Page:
The women were usually white, and given racist attitudes and miscegenation laws, that dynamic would eventually spark violence against the Filipino community by white men enraged over the influx of migrant laborers in the area.
The most notorious incident happened in Watsonville, an agricultural community in Northern California. In 1930, a mob of about 500 white men and youth opened fire at a dance hall popular with the local Filipino community where white women were being employed. Over five days, roaming mobs assaulted Filipinos with pistols, clubs and whips. They dragged Filipinos from their homes and beat them. Filipinos were thrown off bridges. One man, Fermin Tobera, 22, was shot to death.
"I was out to run the Filipinos out of the country," one participant told the Oakland Tribune. "We're going to get rid of them, that's what."
The next year, a woman would again be at the center of violence involving Filipinos. This time, it involved my Lolo.
To this day, no one in my family can say for certain what drove my grandfather to murder. But according to an Associated Press report dated Sept. 23, 1931, it all had to do with "an American girl." The headline of the story read, "Oriental Killed, One Shot in Love Feud."
According to my dad, Lolo was in a restaurant bathroom when two men cornered him and slit his neck, leaving Lolo bleeding and facedown on a toilet. Someone found Lolo and was able to get help.
Dad doesn't know what prompted the attack, but he remembers the scar that it left on the back of Lolo's neck.
After his recovery, Lolo went looking for his attackers, and one day, while cruising the streets of a busy downtown corridor, Lolo spotted two men leaving a theater. He told a friend to get the car ready. Lolo had a gun and was set on revenge.
The shooting took place close to a popular dance hall where Filipinos hung out, near city hall. His victims were John Lopez, shot in the leg, and Joseph Retotar, a Filipino, who died.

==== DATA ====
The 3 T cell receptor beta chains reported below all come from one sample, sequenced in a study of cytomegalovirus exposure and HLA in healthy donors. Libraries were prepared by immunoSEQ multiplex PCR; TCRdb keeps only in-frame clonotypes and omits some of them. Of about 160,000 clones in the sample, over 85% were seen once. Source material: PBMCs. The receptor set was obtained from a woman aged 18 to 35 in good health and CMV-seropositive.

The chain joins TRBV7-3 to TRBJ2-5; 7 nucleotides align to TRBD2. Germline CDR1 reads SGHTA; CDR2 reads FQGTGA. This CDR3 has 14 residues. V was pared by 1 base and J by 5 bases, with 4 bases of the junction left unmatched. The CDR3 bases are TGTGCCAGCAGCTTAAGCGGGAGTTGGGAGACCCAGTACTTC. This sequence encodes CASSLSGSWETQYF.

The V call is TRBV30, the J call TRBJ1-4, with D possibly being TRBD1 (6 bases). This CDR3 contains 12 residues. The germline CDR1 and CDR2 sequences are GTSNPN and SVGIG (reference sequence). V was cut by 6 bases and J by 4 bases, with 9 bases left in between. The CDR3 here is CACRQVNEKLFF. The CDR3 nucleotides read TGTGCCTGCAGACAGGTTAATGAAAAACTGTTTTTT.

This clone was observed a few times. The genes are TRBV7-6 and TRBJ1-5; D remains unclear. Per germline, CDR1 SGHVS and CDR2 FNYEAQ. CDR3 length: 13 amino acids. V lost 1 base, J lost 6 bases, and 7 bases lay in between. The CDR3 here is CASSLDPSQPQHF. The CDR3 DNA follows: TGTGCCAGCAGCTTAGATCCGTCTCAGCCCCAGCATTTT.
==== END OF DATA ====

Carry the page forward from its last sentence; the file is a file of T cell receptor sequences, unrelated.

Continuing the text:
Records for the two men are hard to come by. Based on what I could find, Retotar was about the same age as Lolo. And that love feud? While the article suggests it was over an American, no one in the family can say for sure.
For years I agonized. If only I had her name or the details of the others involved, then just maybe I could figure out what really happened. It had to be in the case file. I went to the Los Angeles County Hall of Records to look for it, but when the archivist took the decades-old microfilm out of its box, it fell apart. This mystery woman was now a ghost on decrepit microfilm.
Return to the Philippines
Lolo was caught, tried by a jury and found guilty of second-degree murder. He was sentenced to five years to life at San Quentin State Prison.
He was out in seven years. Dad said Lolo talked about marking his cell with chalk every year he spent there. When he was released, he took his hand, swiped the chalk marks off the wall and cried aloud, "Goodbye!"
It's unclear why Lolo was released from prison so early, but a handwritten note in his prison records offers a clue. It appears to read, "repat Paroled 5/5/39."
"Repat" is a likely reference to the government's efforts to repatriate Filipinos under a 1935 law signed by President Franklin D. Roosevelt in response to anger among white workers about Filipino men taking U.S. jobs. The measure came a year after the Tydings-McDuffie Act — a law that set the Philippines on the path to independence but that also reclassified Filipinos already in the U.S. as "aliens." Taken together, the two laws were blamed for separating Filipino families, given that Tydings-McDuffie capped Filipino immigration at 50 people per year, making it near impossible for anyone who was repatriated to return.
As Lolo was heading back to the Philippines in 1939, World War II was raging in Europe. In the Pacific, Japanese forces had taken over several Chinese cities. The U.S. was on guard — its interests in the Philippines could be next.
Lolo's niece, my Tita Letty Francisco, remembers that the war may be the reason for Lolo's parole. Back then, it was common for prisoners to be recruited to fight the Japanese.
In 1941, Japan bombed Pearl Harbor, Hawaii. Within hours, it invaded the Philippines. Lolo became a second lieutenant in the guerrilla army fighting the Japanese alongside U.S. forces. He even got a new nickname. Instead of Vicente Guerra, they called him Vicente Bakal.
"Bakal is iron," said Tita Letty. She said he could be loving toward his family, but when it came to war, Lolo showed no remorse for killing the Japanese. She remembers Lolo's fury after the Japanese bombed the home he shared with the woman he ended up marrying in the Philippines, Lola Isabel. He'd even brag about how many lives he took, she said.
But according to Dad, there was at least one death that troubled Lolo.